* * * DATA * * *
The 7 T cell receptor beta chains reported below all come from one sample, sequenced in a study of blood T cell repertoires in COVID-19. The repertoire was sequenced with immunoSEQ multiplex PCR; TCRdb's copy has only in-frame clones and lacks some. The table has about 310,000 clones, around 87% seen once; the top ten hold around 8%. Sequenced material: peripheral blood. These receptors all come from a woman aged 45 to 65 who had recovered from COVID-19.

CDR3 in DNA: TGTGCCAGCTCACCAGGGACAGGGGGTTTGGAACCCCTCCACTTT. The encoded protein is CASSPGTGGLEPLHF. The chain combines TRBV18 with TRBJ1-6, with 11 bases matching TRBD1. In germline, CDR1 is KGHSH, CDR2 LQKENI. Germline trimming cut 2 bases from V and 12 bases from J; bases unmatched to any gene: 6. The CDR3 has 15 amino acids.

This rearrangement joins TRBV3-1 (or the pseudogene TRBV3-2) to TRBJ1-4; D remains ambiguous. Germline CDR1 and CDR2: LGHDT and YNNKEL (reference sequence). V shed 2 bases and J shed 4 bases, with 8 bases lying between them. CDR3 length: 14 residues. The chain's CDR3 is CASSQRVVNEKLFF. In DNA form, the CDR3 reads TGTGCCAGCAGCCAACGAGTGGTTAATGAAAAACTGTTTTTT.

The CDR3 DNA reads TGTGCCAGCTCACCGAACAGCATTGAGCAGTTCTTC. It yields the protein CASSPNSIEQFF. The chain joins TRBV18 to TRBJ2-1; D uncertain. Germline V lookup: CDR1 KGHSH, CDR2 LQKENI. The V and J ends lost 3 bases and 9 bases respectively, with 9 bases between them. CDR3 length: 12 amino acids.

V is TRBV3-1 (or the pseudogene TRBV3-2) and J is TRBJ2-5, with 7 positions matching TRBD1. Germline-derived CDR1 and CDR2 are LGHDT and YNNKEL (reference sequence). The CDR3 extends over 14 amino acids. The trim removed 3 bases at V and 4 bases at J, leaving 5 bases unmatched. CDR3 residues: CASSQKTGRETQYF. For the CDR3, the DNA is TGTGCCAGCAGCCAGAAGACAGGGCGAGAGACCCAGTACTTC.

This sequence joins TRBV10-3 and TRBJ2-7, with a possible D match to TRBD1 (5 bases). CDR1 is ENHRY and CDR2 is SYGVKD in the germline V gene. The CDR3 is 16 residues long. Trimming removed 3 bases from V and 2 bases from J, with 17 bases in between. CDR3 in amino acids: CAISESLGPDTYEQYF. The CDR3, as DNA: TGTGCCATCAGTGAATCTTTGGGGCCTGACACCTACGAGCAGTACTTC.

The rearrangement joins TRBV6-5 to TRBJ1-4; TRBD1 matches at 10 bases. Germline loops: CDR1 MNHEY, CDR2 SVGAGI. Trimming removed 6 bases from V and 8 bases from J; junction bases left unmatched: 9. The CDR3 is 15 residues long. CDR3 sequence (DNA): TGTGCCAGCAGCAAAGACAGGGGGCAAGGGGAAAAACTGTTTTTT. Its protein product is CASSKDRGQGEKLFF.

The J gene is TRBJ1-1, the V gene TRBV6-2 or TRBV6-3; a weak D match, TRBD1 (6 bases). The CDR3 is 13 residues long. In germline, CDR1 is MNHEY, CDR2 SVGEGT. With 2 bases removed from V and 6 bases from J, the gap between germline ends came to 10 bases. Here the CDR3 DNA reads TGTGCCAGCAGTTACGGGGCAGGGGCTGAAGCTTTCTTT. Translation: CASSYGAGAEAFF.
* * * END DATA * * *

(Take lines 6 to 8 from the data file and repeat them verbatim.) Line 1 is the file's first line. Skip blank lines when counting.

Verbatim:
This sequence joins TRBV10-3 and TRBJ2-7, with a possible D match to TRBD1 (5 bases). CDR1 is ENHRY and CDR2 is SYGVKD in the germline V gene. The CDR3 is 16 residues long. Trimming removed 3 bases from V and 2 bases from J, with 17 bases in between. CDR3 in amino acids: CAISESLGPDTYEQYF. The CDR3, as DNA: TGTGCCATCAGTGAATCTTTGGGGCCTGACACCTACGAGCAGTACTTC.

The rearrangement joins TRBV6-5 to TRBJ1-4; TRBD1 matches at 10 bases. Germline loops: CDR1 MNHEY, CDR2 SVGAGI. Trimming removed 6 bases from V and 8 bases from J; junction bases left unmatched: 9. The CDR3 is 15 residues long. CDR3 sequence (DNA): TGTGCCAGCAGCAAAGACAGGGGGCAAGGGGAAAAACTGTTTTTT. Its protein product is CASSKDRGQGEKLFF.

The J gene is TRBJ1-1, the V gene TRBV6-2 or TRBV6-3; a weak D match, TRBD1 (6 bases). The CDR3 is 13 residues long. In germline, CDR1 is MNHEY, CDR2 SVGEGT. With 2 bases removed from V and 6 bases from J, the gap between germline ends came to 10 bases. Here the CDR3 DNA reads TGTGCCAGCAGTTACGGGGCAGGGGCTGAAGCTTTCTTT. Translation: CASSYGAGAEAFF.